Green politics, philosophy, history, paganism and a lot of self righteous grandstanding.

Tuesday, 28 September 2010

Back to 1980s? Hopefully.

So it was the big day at the Labour Conference, so what did we get?

Well no big surprises, there was the usual biographical stuff you expect from a new leader, although at least with the Miliband family they don't have to try too hard to make it interesting, and the predictable mea culpa from a Party that has just been given a kick up the pants by the electorate.

What we also got, in fairly lightweight form admittedly, was also a bit of the old The Crisis of the Left. How did the Party of Keir Hardy and Clement Attlee end up mired in Iraq and taken for a ride by the wide boys in the City? How did Labour become the party of Liberal Interventionism and Neoliberal Economics?

The current Crisis of the Left goes back to the 1980s. By then virtually everything the social democrats wanted had been achieved. True, Britain lagged a bit behind the rest of Europe, but basically we were there. The workers had power, the people had rights and the NHS, schools and social services had money. It didn't necessarily work as well as it should, but the basics of civil society were there.

This left the Left in a quandary. Is it Onwards to the Glorious Revolution still, or do we become the new conservatives, defending the status quo against the forces of the right? The result split the left. Meanwhile the ongoing collapse of the totalitarian communist countries in the East gave succour to a Right that had just discovered it's own revolutionary doctrine. Cloaked in the language of freedom beloved of the Flower Children of the now defunct New Left, Neoliberalism made the parties of the Right the new revolutionaries.

The result was a bloody and brutal decade in which what was left of the ideals of the nineteenth century and the 1960s were crushed, literally so in the Battles of Orgreave and the Beanfield, metaphorically so in the hearts of those who were to form New Labour.

Blair, Brown, Mandelson and the rest accepted this and through a mixture of naivety, realpolitik, arrogance, greed and plain old stupidity sought to achieve the ideals of the old Left using the tools of the new Right. The result was an Iraqi imbroglio, a Credit Crunch, a massive PFI bill and all the rest.

And so in walks Ed.

Hopefully out goes Liberal Interventionism, formerly known as the White Man's Burden. Nobody has the stomach for any more wars, not even the Generals who in Basra and Helmand have had to suffer the worst indignity a British Army can ever endure - being rescued by the Americans.

Neoliberallism will no doubt linger a little longer, but a system that has brought massive inequality, environmental devastation and an economic collapse every five years or so must crumble at some point.

In 1985 Neil Kinnock had to acknowledge the failure of the tactics of the NUM and shout down the Militants who wanted to hang onto an old dogma, long past its usefulness. Kinnock did both whilst reaffirming the compassionate values at the heart of the Left.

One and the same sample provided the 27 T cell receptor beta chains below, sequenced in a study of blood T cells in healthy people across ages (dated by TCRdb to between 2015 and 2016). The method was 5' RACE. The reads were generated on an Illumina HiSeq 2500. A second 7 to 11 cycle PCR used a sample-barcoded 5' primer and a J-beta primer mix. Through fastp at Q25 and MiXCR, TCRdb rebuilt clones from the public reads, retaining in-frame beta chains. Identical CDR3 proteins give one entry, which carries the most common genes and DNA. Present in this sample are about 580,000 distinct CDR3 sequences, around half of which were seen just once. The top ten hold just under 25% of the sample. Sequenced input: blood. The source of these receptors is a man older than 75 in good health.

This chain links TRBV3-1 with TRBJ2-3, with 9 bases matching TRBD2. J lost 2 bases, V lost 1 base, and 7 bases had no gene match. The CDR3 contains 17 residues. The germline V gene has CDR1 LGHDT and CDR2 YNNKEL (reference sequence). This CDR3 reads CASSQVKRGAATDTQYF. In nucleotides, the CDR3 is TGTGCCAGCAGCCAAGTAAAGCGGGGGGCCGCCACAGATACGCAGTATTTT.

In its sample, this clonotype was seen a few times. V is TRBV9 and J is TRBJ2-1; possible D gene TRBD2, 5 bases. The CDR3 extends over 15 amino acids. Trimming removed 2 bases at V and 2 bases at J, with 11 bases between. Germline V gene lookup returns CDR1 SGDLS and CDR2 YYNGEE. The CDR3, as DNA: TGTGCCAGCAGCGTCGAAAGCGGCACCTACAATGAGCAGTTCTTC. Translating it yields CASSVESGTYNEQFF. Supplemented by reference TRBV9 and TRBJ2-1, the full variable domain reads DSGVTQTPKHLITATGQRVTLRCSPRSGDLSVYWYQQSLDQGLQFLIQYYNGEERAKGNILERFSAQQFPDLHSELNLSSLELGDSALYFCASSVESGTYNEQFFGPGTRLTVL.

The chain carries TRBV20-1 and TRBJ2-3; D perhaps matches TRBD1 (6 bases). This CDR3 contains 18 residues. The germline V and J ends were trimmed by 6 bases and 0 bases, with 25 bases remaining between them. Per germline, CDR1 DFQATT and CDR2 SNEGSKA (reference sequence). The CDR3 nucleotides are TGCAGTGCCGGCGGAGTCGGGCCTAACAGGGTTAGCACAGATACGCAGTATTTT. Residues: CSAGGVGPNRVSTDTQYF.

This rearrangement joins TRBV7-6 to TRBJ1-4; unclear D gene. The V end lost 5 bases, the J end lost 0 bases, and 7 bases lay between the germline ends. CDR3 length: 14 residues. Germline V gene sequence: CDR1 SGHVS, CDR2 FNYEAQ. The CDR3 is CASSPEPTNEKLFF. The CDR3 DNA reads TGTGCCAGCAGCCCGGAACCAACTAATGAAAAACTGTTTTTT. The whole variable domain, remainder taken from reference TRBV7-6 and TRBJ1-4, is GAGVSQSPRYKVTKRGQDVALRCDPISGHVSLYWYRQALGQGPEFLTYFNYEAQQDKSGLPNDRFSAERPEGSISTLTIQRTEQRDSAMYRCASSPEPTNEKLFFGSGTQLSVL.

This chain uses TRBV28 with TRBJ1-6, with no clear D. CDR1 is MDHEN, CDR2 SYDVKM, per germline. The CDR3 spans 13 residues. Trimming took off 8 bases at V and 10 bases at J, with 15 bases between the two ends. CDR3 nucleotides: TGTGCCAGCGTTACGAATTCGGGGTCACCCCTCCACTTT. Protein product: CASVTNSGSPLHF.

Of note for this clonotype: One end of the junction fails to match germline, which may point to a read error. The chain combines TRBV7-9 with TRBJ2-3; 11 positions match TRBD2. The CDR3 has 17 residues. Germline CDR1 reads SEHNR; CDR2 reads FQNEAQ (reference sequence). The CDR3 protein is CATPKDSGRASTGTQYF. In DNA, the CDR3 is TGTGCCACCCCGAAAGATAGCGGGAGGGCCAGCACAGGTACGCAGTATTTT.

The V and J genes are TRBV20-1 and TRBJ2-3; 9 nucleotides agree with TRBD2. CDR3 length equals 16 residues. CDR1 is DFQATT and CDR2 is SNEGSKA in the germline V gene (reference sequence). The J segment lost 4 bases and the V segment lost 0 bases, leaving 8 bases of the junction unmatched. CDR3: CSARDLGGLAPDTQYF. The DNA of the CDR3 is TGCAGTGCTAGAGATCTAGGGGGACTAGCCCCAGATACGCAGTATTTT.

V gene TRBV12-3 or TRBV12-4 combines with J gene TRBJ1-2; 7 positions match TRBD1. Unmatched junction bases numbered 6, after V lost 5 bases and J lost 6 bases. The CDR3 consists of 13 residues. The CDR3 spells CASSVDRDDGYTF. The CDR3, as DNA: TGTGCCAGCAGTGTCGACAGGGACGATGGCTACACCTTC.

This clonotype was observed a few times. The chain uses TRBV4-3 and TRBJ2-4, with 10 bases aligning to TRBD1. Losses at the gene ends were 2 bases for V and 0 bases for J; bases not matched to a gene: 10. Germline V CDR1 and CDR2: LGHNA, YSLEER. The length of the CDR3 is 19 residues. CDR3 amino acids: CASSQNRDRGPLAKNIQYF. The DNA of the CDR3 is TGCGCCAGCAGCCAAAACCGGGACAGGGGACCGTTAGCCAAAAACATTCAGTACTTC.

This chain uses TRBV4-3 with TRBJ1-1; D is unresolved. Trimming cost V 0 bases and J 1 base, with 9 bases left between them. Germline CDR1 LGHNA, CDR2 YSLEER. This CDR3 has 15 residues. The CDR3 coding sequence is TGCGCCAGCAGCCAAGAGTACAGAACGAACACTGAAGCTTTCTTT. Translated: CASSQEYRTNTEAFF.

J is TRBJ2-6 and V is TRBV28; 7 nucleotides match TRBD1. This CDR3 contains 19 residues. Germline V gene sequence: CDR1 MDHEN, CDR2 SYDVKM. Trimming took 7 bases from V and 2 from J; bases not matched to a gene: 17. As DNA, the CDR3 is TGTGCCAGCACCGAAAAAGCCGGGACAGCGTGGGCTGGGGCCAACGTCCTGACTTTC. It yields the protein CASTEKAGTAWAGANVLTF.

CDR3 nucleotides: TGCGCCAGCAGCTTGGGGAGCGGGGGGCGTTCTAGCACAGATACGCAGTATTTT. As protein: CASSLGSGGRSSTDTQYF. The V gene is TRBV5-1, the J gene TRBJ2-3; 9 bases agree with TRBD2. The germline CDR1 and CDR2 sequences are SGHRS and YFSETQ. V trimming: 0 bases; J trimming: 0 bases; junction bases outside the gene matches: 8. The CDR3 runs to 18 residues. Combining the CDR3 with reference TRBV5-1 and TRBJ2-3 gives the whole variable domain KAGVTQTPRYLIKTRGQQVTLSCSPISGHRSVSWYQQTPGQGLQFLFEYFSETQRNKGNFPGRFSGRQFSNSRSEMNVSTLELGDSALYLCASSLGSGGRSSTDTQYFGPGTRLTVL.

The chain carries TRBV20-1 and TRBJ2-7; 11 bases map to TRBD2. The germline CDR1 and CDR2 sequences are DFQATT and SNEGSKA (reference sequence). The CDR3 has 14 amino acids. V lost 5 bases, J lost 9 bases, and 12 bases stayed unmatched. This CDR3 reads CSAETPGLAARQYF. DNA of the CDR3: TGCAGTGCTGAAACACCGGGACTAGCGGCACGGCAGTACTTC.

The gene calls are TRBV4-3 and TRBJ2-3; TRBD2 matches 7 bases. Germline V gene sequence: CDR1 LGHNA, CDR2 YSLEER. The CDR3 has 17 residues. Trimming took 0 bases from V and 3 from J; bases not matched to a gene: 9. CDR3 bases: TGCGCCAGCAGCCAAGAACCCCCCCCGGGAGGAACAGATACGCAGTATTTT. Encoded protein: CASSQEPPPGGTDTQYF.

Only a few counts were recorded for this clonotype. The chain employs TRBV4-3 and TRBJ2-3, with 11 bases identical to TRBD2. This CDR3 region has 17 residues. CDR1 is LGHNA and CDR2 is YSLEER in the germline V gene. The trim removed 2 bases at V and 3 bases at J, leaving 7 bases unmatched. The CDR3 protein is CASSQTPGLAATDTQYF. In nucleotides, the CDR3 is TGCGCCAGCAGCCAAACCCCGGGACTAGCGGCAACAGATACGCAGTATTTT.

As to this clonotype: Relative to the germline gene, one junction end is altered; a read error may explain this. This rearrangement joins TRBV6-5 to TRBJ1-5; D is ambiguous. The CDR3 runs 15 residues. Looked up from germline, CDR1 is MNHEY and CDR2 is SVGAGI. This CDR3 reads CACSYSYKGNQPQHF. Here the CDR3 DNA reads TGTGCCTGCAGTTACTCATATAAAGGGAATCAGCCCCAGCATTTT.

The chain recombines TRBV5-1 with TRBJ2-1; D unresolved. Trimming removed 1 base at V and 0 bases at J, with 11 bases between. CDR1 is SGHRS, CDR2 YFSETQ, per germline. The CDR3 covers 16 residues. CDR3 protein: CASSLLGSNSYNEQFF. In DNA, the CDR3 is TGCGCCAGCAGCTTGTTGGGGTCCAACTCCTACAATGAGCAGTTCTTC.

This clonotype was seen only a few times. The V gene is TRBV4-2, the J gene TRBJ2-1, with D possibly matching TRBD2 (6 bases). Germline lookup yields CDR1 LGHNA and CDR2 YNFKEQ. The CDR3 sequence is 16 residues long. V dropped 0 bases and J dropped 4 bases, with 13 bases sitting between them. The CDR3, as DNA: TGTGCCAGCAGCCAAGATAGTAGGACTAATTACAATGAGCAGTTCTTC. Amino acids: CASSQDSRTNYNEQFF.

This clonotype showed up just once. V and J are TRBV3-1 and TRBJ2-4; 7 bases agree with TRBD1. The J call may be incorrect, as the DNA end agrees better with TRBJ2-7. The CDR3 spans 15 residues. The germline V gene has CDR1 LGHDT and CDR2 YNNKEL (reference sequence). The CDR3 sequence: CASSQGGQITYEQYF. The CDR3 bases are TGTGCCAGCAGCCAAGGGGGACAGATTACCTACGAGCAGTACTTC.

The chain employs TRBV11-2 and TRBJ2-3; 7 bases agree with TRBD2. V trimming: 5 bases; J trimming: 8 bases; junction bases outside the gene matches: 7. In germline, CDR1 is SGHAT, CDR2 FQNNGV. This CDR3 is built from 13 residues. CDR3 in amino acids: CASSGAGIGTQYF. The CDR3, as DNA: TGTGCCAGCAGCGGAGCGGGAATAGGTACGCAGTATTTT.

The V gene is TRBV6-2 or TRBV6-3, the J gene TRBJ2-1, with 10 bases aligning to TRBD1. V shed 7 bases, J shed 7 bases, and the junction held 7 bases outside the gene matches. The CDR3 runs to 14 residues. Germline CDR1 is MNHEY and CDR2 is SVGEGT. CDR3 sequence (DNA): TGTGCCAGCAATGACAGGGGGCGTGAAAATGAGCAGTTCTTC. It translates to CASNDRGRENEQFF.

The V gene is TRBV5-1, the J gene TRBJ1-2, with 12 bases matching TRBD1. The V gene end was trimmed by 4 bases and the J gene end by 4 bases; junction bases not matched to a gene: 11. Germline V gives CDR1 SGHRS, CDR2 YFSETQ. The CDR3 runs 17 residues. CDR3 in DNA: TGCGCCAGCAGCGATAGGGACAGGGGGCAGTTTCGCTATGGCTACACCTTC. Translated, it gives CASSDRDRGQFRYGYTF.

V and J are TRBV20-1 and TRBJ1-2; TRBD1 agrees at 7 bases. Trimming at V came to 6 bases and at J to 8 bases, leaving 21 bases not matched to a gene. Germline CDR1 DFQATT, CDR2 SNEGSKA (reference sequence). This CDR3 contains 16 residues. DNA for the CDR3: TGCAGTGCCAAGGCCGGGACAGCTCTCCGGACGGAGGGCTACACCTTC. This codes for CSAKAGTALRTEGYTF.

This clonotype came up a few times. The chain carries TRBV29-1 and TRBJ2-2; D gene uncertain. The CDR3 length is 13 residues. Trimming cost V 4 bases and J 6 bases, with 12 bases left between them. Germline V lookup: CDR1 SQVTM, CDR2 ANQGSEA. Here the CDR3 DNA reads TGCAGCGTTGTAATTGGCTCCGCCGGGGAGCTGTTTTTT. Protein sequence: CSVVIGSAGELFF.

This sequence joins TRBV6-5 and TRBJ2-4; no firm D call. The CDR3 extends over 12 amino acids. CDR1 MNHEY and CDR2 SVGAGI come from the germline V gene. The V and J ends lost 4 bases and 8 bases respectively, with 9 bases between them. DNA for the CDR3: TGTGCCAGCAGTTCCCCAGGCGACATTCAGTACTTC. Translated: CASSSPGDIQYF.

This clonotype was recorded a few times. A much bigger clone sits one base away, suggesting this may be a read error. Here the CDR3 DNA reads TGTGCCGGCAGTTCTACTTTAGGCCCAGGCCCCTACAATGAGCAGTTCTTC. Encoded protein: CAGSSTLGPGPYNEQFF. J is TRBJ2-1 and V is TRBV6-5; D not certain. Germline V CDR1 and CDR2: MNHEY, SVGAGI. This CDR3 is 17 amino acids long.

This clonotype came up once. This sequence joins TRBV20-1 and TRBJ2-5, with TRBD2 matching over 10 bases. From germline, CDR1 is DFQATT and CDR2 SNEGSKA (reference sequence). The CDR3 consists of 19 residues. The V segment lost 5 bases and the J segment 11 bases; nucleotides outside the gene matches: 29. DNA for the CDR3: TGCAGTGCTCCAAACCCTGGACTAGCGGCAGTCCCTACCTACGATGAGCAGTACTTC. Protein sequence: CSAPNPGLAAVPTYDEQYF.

Miliband will no doubt be his own man, but I hope he will be the new Kinnock, not the new Blair.

Friday, 10 September 2010

Mystical Airman

As you can't help but notice it's seventy years since the Battle of Britain ended. But who actually won it?

Well us, obviously, but who was in charge? Most people know that Nelson won Trafalgar and Montgomery won Alamein, but the man who led the RAF to victory over the Luftwaffe has mysteriously dropped out of history. Possibly because he was unjustly sacked shortly after his victory, but probably also because he spent the last years of his life literally away with the faeries.

In 1940 Dowding didn't just have to fight the Germans, he also had to fight his own side. His method of defending Britain, with fighters dispersed to avoid being destroyed on the ground and swooping on the Germans in small groups didn't go down too well with his colleagues who believed that aeroplanes should be paraded in huge aerial formations like battleships. Never mind that when it was tried it didn't work, if the top brass left the tactics to the jocks in the fighter planes how could they justify their own existence?

Dowding was nothing if not his own person. He fought, and won, the Battle of Britain his way and for his trouble was sacked in November 1940. Having a lot of time on his hands he wrote up his autobiography which he called "Twelve Legions of Angels". The title was perhaps a hint of what was to come next.

The country having no further use him, Dowding retired from the RAF and then took the unusual step of joining the Theosophical society. Rejecting Christianity, he mixed the eastern mysticism of the theosophers with an earthy interest in faeries. In between he hunted ghosts, joined spiritualists on esoteric journeys where he met the departed spirits of deceased airmen, lobbied the House of Lords for the humane treatment of animals, argued the virtues of vegetarianism and debated the existence of UFOs with a young astronomer called Patrick Moore in the monacled xylophone player's first TV appearance. He knew his former colleagues thought him a crank, but he didn't care.

To go from war hero to premature hippy is quite a feat, but Dowding seems to have managed it. So if anyone ever asks you what New Age weirdos have ever done for the country, you can say that one won us The Battle of Britain!